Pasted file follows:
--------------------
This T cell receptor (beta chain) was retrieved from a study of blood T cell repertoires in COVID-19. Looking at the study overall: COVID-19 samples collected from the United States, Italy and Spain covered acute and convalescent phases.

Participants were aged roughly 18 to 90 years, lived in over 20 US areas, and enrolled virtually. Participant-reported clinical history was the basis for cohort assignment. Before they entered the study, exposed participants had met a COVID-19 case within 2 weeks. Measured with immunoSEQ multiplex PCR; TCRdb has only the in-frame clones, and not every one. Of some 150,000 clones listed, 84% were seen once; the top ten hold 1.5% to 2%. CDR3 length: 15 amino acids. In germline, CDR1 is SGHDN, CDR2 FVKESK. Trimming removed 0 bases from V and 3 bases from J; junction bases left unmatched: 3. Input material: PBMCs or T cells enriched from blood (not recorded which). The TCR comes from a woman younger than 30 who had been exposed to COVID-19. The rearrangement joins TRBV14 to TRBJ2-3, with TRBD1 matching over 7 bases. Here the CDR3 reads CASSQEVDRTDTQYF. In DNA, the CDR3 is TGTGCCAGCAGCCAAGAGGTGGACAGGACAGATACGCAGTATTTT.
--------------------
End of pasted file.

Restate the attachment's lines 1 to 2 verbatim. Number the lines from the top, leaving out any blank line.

This T cell receptor (beta chain) was retrieved from a study of blood T cell repertoires in COVID-19. Looking at the study overall: COVID-19 samples collected from the United States, Italy and Spain covered acute and convalescent phases.

Participants were aged roughly 18 to 90 years, lived in over 20 US areas, and enrolled virtually. Participant-reported clinical history was the basis for cohort assignment. Before they entered the study, exposed participants had met a COVID-19 case within 2 weeks. Measured with immunoSEQ multiplex PCR; TCRdb has only the in-frame clones, and not every one. Of some 150,000 clones listed, 84% were seen once; the top ten hold 1.5% to 2%. CDR3 length: 15 amino acids. In germline, CDR1 is SGHDN, CDR2 FVKESK. Trimming removed 0 bases from V and 3 bases from J; junction bases left unmatched: 3. Input material: PBMCs or T cells enriched from blood (not recorded which). The TCR comes from a woman younger than 30 who had been exposed to COVID-19. The rearrangement joins TRBV14 to TRBJ2-3, with TRBD1 matching over 7 bases. Here the CDR3 reads CASSQEVDRTDTQYF. In DNA, the CDR3 is TGTGCCAGCAGCCAAGAGGTGGACAGGACAGATACGCAGTATTTT.